Taxes are never easy — but add in a move abroad and an already cumbersome necessity can become especially frustrating. That’s right, United States Tax Code still requires citizens that live abroad to file tax returns with the Internal Revenue Service (IRS).
Do I still need to pay the IRS if I am paying a foreign tax authority?
It depends. There are various tax credits and deductions that can apply to those living abroad, including a deduction for paying foreign taxes.
When are the filings due?
They are generally due April 15, just like traditional tax returns here in the United States. However, those who live and work abroad often qualify for an automatic extension. This option applies when the taxpayer meets one of two requirements:
- Their home is abroad; or
- They are serving abroad in the military.
If either apply, include a statement with the filings explaining which requirement applies to the situation. This leads to a two-month extension, with tax filings due June 15.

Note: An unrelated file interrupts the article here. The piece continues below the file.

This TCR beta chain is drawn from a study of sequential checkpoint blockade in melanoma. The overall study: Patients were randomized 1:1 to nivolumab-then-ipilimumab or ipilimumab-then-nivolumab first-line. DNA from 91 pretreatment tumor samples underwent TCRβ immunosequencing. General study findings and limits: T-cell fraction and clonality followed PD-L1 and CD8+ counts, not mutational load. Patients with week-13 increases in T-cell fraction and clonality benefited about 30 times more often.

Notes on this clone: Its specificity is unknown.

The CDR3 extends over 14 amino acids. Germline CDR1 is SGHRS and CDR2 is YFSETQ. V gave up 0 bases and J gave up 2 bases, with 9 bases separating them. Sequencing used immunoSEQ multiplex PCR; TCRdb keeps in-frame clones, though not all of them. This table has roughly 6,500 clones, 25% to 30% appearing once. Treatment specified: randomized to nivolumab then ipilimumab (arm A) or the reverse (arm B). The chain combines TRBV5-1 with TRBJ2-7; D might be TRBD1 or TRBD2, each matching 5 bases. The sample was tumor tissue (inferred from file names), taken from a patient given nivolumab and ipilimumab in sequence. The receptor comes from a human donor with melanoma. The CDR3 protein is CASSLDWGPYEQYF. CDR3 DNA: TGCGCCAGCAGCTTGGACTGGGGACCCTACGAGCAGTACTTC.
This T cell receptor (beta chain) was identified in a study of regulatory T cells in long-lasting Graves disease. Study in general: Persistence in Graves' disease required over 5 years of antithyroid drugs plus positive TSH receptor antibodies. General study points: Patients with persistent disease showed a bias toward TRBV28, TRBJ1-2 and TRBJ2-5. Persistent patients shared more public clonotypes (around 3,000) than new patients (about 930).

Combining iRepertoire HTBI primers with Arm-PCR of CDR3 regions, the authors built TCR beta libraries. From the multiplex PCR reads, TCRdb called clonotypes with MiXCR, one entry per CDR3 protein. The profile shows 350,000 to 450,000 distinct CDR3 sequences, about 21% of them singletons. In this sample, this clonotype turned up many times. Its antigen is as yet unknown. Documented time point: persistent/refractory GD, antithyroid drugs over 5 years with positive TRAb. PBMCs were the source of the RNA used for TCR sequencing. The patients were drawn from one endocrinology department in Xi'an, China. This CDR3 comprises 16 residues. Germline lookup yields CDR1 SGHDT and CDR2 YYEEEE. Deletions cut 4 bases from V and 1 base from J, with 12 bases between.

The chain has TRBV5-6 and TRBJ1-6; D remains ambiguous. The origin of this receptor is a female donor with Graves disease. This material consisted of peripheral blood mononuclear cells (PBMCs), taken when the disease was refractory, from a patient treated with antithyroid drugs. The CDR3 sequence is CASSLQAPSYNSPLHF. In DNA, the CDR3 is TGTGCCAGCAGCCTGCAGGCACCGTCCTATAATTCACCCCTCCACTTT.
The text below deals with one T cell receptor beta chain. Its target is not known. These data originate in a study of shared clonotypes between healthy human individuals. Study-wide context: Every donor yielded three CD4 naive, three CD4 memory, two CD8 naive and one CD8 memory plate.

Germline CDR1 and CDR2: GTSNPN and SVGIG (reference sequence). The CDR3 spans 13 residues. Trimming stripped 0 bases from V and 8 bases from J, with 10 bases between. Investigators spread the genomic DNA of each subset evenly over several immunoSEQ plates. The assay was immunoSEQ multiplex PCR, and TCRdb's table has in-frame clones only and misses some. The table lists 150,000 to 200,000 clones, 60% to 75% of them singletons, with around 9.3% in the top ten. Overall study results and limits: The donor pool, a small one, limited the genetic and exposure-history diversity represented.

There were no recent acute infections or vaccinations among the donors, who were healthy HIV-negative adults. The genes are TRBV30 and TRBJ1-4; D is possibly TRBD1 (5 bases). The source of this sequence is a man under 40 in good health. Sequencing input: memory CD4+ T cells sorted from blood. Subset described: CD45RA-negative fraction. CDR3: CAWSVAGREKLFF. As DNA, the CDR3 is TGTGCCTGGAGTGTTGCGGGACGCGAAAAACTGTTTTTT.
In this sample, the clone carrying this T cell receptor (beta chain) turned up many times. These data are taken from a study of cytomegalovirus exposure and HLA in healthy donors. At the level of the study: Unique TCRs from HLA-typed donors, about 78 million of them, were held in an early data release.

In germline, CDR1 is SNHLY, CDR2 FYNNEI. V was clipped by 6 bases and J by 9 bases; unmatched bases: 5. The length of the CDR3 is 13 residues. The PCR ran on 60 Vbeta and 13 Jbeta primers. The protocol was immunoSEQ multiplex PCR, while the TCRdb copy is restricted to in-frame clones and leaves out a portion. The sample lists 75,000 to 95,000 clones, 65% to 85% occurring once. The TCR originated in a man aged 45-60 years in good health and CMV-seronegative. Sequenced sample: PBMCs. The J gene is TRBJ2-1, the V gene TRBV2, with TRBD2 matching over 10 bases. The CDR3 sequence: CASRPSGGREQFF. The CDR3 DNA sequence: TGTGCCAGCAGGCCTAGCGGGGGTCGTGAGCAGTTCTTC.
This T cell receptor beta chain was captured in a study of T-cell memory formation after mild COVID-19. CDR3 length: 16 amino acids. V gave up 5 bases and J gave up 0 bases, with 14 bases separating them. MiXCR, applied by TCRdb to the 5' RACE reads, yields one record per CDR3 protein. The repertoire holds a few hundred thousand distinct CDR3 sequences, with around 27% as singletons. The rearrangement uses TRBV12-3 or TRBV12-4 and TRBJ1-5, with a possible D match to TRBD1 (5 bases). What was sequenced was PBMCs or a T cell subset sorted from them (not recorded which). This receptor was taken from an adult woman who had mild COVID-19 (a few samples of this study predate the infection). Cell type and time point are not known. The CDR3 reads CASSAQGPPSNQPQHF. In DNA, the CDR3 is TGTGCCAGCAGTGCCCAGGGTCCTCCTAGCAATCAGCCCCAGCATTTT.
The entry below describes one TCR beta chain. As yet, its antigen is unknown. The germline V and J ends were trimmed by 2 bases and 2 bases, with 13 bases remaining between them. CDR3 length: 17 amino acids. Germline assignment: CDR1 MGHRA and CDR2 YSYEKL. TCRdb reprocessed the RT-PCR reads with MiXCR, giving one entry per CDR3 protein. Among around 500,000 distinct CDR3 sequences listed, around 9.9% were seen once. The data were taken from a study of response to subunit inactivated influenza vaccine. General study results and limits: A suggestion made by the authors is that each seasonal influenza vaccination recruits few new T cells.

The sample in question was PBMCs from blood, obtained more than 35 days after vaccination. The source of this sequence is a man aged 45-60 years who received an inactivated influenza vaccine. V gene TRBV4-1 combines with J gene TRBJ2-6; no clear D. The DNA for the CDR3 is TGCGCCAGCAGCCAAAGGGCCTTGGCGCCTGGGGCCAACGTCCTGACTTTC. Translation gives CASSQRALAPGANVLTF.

What if I miss the deadline?
Those who failed to file in time have options to come into compliance. These can include requesting an additional extension.
It is important to note the IRS is not the only agency that may require filings. The Treasury Department could also require the taxpayer file a Report of Foreign Bank and Financial Accounts (FBAR). The attorneys at Goldburd McCone can review your situation and discuss the pros and cons of each to help you come into compliance with applicable tax laws.